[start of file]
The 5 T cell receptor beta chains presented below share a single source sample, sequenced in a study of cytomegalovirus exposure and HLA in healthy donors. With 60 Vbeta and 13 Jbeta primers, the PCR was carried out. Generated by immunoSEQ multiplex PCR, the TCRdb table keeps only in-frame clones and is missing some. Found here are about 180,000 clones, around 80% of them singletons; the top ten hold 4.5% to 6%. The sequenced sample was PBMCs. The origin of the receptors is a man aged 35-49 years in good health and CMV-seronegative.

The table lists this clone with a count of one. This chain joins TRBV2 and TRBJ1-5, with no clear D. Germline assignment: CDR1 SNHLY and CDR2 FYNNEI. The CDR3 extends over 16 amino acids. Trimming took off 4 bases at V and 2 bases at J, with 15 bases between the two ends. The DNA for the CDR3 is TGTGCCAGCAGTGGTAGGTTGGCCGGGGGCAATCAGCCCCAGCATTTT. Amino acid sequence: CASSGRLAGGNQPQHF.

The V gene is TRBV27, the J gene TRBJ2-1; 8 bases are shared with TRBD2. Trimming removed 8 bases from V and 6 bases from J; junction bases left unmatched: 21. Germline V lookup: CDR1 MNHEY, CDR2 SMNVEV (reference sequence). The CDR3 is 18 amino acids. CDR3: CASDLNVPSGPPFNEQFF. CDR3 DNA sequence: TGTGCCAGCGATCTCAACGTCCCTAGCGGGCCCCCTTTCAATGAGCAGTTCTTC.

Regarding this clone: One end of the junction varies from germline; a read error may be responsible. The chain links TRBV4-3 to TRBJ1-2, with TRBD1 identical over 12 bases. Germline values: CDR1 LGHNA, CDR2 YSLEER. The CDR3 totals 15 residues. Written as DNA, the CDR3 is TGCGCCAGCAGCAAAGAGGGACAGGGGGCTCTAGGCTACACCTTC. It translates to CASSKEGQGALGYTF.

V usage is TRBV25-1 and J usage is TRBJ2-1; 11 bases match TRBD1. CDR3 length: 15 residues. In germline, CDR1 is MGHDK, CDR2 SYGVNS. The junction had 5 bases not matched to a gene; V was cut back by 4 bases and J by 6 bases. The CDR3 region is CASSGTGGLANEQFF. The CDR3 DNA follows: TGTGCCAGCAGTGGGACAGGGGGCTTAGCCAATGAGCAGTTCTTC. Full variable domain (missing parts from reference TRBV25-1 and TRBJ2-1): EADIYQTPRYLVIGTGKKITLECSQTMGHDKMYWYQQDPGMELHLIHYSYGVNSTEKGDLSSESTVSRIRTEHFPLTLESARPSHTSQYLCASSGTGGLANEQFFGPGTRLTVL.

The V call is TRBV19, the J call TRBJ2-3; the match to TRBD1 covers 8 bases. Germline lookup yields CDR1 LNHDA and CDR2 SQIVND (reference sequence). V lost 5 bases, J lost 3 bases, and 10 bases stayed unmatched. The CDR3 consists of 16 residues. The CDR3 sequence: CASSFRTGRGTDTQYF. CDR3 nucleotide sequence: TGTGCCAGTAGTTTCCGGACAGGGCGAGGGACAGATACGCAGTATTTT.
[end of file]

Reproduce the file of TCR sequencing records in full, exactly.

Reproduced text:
The 5 T cell receptor beta chains presented below share a single source sample, sequenced in a study of cytomegalovirus exposure and HLA in healthy donors. With 60 Vbeta and 13 Jbeta primers, the PCR was carried out. Generated by immunoSEQ multiplex PCR, the TCRdb table keeps only in-frame clones and is missing some. Found here are about 180,000 clones, around 80% of them singletons; the top ten hold 4.5% to 6%. The sequenced sample was PBMCs. The origin of the receptors is a man aged 35-49 years in good health and CMV-seronegative.

The table lists this clone with a count of one. This chain joins TRBV2 and TRBJ1-5, with no clear D. Germline assignment: CDR1 SNHLY and CDR2 FYNNEI. The CDR3 extends over 16 amino acids. Trimming took off 4 bases at V and 2 bases at J, with 15 bases between the two ends. The DNA for the CDR3 is TGTGCCAGCAGTGGTAGGTTGGCCGGGGGCAATCAGCCCCAGCATTTT. Amino acid sequence: CASSGRLAGGNQPQHF.

The V gene is TRBV27, the J gene TRBJ2-1; 8 bases are shared with TRBD2. Trimming removed 8 bases from V and 6 bases from J; junction bases left unmatched: 21. Germline V lookup: CDR1 MNHEY, CDR2 SMNVEV (reference sequence). The CDR3 is 18 amino acids. CDR3: CASDLNVPSGPPFNEQFF. CDR3 DNA sequence: TGTGCCAGCGATCTCAACGTCCCTAGCGGGCCCCCTTTCAATGAGCAGTTCTTC.

Regarding this clone: One end of the junction varies from germline; a read error may be responsible. The chain links TRBV4-3 to TRBJ1-2, with TRBD1 identical over 12 bases. Germline values: CDR1 LGHNA, CDR2 YSLEER. The CDR3 totals 15 residues. Written as DNA, the CDR3 is TGCGCCAGCAGCAAAGAGGGACAGGGGGCTCTAGGCTACACCTTC. It translates to CASSKEGQGALGYTF.

V usage is TRBV25-1 and J usage is TRBJ2-1; 11 bases match TRBD1. CDR3 length: 15 residues. In germline, CDR1 is MGHDK, CDR2 SYGVNS. The junction had 5 bases not matched to a gene; V was cut back by 4 bases and J by 6 bases. The CDR3 region is CASSGTGGLANEQFF. The CDR3 DNA follows: TGTGCCAGCAGTGGGACAGGGGGCTTAGCCAATGAGCAGTTCTTC. Full variable domain (missing parts from reference TRBV25-1 and TRBJ2-1): EADIYQTPRYLVIGTGKKITLECSQTMGHDKMYWYQQDPGMELHLIHYSYGVNSTEKGDLSSESTVSRIRTEHFPLTLESARPSHTSQYLCASSGTGGLANEQFFGPGTRLTVL.

The V call is TRBV19, the J call TRBJ2-3; the match to TRBD1 covers 8 bases. Germline lookup yields CDR1 LNHDA and CDR2 SQIVND (reference sequence). V lost 5 bases, J lost 3 bases, and 10 bases stayed unmatched. The CDR3 consists of 16 residues. The CDR3 sequence: CASSFRTGRGTDTQYF. CDR3 nucleotide sequence: TGTGCCAGTAGTTTCCGGACAGGGCGAGGGACAGATACGCAGTATTTT.